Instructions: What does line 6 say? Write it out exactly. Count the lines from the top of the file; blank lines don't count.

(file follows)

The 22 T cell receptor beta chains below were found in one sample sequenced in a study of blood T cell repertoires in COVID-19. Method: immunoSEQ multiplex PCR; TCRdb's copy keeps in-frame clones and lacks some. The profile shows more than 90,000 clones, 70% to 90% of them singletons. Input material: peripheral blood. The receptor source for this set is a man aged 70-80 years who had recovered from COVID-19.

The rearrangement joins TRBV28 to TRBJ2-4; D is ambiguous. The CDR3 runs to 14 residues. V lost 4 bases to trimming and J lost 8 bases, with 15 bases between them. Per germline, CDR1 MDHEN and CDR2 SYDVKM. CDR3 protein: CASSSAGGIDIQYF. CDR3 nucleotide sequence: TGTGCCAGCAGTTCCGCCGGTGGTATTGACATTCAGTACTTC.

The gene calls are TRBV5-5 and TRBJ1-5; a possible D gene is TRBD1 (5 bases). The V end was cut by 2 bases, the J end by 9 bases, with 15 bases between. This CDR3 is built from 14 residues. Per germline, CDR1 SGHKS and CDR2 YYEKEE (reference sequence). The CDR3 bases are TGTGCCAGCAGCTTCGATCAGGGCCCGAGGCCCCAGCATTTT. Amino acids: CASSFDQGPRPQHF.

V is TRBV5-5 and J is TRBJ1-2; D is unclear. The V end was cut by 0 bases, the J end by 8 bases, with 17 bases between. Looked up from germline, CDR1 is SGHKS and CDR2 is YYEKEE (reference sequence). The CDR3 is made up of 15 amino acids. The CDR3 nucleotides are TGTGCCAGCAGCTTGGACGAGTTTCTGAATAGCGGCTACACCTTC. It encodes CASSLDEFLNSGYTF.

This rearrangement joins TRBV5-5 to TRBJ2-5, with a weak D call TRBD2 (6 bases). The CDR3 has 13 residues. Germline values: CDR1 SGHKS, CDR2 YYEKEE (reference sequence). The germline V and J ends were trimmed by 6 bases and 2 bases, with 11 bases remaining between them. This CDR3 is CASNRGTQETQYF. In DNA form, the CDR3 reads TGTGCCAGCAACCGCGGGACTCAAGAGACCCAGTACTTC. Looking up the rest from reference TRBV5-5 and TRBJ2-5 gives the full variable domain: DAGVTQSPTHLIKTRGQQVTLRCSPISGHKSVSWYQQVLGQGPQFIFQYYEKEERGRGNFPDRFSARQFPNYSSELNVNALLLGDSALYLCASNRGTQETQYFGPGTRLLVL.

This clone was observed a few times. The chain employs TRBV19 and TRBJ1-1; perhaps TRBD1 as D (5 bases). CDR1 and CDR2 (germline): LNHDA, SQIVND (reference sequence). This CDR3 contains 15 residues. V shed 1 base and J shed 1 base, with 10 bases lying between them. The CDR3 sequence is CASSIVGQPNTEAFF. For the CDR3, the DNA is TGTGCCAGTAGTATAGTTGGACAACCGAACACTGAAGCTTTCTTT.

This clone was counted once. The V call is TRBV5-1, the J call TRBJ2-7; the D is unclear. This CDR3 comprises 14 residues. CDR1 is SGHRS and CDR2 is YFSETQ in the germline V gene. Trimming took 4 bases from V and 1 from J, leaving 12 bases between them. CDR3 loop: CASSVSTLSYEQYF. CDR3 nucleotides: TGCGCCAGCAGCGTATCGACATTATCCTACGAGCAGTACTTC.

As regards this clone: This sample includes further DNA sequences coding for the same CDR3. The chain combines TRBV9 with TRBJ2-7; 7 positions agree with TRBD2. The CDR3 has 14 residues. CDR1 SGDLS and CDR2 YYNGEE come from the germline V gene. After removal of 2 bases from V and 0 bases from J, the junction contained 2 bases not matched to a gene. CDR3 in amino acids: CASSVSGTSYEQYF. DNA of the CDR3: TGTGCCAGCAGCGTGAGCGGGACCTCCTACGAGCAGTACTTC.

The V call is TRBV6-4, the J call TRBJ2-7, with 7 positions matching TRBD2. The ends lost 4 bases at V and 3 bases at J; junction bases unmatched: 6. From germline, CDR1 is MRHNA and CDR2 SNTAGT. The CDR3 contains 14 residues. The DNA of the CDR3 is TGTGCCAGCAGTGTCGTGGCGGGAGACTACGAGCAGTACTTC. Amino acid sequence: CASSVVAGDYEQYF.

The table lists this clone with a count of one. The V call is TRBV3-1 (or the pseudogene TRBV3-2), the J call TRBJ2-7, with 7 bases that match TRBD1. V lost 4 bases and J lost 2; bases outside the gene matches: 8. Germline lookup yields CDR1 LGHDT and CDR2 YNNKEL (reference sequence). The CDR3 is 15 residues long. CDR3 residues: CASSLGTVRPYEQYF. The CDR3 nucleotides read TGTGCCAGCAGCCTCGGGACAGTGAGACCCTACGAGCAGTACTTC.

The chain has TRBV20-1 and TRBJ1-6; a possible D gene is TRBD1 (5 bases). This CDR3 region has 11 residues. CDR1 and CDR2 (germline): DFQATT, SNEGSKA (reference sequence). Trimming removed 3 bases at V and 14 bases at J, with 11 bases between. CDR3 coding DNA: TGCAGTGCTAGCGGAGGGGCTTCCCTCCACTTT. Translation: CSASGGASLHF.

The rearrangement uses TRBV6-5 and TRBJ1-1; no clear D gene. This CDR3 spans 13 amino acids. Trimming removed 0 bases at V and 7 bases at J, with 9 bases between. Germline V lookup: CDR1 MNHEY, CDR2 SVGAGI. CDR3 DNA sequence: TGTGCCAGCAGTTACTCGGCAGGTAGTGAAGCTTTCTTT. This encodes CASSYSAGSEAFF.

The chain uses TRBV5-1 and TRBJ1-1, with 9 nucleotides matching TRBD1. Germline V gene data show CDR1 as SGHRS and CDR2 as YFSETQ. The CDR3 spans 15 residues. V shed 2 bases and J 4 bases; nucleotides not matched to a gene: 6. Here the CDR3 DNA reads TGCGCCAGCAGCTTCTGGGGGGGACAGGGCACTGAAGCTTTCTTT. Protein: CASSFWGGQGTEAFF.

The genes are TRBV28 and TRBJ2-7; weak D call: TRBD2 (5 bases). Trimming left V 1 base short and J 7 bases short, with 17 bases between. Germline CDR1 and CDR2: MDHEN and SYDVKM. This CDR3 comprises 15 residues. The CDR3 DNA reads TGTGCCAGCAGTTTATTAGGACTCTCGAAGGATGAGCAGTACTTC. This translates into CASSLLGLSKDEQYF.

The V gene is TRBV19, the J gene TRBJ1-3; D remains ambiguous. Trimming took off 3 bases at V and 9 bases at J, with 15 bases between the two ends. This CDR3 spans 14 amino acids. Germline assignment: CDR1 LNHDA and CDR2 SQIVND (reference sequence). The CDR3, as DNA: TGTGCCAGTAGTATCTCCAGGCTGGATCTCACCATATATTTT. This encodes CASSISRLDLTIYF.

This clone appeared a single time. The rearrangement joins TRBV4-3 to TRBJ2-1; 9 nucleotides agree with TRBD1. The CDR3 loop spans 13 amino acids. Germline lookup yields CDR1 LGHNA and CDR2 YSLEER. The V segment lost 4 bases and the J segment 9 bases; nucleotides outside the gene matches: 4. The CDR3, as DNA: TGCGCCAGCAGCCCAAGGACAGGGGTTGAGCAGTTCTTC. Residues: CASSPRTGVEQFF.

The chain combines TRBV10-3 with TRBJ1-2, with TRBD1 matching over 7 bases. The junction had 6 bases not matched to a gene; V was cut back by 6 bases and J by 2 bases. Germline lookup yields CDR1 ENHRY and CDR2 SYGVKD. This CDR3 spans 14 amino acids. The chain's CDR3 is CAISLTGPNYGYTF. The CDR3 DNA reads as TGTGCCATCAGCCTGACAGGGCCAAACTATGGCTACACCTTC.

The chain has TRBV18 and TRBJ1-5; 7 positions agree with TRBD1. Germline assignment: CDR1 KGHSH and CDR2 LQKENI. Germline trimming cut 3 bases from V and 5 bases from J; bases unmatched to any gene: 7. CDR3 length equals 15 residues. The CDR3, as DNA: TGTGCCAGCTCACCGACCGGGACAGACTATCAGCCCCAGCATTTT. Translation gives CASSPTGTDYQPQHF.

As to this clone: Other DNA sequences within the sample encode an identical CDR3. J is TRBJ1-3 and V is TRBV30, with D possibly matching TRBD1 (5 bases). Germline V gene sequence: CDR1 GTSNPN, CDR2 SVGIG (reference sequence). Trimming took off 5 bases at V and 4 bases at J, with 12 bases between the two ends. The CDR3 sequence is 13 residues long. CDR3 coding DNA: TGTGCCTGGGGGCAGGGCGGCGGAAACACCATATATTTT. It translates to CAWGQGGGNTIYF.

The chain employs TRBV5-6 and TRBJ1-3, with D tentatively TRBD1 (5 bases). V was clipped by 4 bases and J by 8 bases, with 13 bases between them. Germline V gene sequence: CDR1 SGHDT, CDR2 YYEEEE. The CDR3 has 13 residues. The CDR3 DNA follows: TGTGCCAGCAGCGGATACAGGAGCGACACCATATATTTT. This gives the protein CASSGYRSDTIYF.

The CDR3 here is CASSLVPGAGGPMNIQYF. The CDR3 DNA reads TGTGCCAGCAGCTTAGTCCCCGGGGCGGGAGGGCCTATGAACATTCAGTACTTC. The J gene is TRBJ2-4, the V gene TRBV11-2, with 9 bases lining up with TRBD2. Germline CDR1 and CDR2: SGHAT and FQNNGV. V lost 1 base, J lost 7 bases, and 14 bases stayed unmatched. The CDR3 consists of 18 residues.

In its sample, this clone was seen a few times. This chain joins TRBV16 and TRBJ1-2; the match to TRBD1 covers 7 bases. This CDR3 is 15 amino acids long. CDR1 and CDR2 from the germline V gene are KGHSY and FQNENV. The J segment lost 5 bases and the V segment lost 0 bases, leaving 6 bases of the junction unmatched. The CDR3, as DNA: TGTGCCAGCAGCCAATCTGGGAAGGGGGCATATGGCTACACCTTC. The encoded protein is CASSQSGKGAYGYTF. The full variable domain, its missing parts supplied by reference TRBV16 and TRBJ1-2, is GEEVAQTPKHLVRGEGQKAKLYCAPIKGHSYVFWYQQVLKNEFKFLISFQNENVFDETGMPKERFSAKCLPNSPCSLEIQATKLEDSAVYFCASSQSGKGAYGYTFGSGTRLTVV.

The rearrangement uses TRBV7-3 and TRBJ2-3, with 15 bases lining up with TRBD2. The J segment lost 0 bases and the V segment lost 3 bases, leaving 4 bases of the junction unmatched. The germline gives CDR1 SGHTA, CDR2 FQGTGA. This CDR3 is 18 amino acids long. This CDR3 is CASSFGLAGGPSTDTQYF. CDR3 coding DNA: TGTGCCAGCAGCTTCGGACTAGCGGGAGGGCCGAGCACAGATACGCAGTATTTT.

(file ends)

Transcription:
This clone was observed a few times. The chain employs TRBV19 and TRBJ1-1; perhaps TRBD1 as D (5 bases). CDR1 and CDR2 (germline): LNHDA, SQIVND (reference sequence). This CDR3 contains 15 residues. V shed 1 base and J shed 1 base, with 10 bases lying between them. The CDR3 sequence is CASSIVGQPNTEAFF. For the CDR3, the DNA is TGTGCCAGTAGTATAGTTGGACAACCGAACACTGAAGCTTTCTTT.